Brain and spine Arteriovenous Fistulas (AVF) embolization
Arteriovenous Fistula (AVF) is an abnormal connection between an artery and a vein. The normal blood circulation involves flow of blood from artery to capillaries to a vein. With an AV fistula, capillaries are bypassed making a direct flow between an artery and a vein which ultimately reduces the blood supply to the tissues otherwise supplied by the normal capillaries. AV fistula is an acquired lesion which means someone is not born with it but acquired later in life due to infection, traumatic injury, tumor, surgery or in some cases without any precipitating event. Please read more in the Dural Arteriovenous Malformation (DAVF) chapter.
AV fistula can be treated by endovascular embolization, open surgery or by combination of both methods. Endovascular embolization is a minimally invasive procedure in which endovascular surgeon makes a small incision in groin area. The surgeon then passes the navigating tube through the femoral artery and advances up into the artery which is forming AV fistula. Through this navigating tube, the surgeon then injects an embolizing agent such as glue like substance (usually onyx), micro coil or a metallic stent to physically block the blood supply of AV fistula. In some cases, open surgery (Craniotomy or Laminectomy) is required after endovascular treatment to physically remove the AV fistula.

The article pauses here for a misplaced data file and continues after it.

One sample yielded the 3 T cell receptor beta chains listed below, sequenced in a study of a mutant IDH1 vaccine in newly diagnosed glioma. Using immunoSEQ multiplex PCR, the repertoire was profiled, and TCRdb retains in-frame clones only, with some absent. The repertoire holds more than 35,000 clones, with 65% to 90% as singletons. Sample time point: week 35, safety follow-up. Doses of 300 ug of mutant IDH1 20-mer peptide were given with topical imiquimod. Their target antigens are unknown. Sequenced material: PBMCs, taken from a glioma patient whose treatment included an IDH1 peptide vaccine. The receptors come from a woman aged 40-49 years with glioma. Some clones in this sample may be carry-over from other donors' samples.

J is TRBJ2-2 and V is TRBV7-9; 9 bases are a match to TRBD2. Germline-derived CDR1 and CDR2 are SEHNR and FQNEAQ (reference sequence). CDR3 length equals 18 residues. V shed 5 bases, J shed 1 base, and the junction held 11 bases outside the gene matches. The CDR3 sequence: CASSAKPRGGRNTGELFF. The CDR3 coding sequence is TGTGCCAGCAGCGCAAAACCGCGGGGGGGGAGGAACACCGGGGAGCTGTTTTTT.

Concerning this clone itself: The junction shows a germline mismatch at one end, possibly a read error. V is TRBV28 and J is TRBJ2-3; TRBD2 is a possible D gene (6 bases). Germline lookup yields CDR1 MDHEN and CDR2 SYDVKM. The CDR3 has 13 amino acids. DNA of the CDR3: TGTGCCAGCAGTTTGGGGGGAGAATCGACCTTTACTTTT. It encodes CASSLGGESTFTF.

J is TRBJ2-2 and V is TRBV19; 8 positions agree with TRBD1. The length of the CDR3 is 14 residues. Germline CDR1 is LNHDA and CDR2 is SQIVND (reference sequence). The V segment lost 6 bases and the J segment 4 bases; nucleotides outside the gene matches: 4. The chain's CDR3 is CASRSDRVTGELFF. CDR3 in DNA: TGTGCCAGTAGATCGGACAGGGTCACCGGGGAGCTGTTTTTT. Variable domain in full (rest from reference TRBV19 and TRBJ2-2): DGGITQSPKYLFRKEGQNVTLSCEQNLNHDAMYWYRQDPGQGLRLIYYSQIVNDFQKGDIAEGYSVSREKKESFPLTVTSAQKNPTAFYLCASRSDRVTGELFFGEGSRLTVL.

Please see section of neurosurgical procedures for more information on open surgical treatment of brain and spine AV fistula.